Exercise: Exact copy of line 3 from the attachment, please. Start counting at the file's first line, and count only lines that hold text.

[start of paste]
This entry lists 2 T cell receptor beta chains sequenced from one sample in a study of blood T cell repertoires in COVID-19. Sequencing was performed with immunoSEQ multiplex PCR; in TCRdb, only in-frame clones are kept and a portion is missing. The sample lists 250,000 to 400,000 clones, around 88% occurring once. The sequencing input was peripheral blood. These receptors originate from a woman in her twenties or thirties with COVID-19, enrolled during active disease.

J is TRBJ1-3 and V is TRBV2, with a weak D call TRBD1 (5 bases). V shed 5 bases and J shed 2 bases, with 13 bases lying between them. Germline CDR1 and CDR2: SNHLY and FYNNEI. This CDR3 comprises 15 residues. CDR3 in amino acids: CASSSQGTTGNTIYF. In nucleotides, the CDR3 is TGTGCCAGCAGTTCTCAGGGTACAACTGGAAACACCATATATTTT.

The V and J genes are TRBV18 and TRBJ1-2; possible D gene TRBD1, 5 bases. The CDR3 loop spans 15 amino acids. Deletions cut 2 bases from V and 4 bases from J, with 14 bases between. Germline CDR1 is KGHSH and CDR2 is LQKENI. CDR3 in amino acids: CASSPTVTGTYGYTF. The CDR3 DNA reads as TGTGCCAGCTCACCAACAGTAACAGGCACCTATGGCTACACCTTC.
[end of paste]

The V and J genes are TRBV18 and TRBJ1-2; possible D gene TRBD1, 5 bases. The CDR3 loop spans 15 amino acids. Deletions cut 2 bases from V and 4 bases from J, with 14 bases between. Germline CDR1 is KGHSH and CDR2 is LQKENI. CDR3 in amino acids: CASSPTVTGTYGYTF. The CDR3 DNA reads as TGTGCCAGCTCACCAACAGTAACAGGCACCTATGGCTACACCTTC.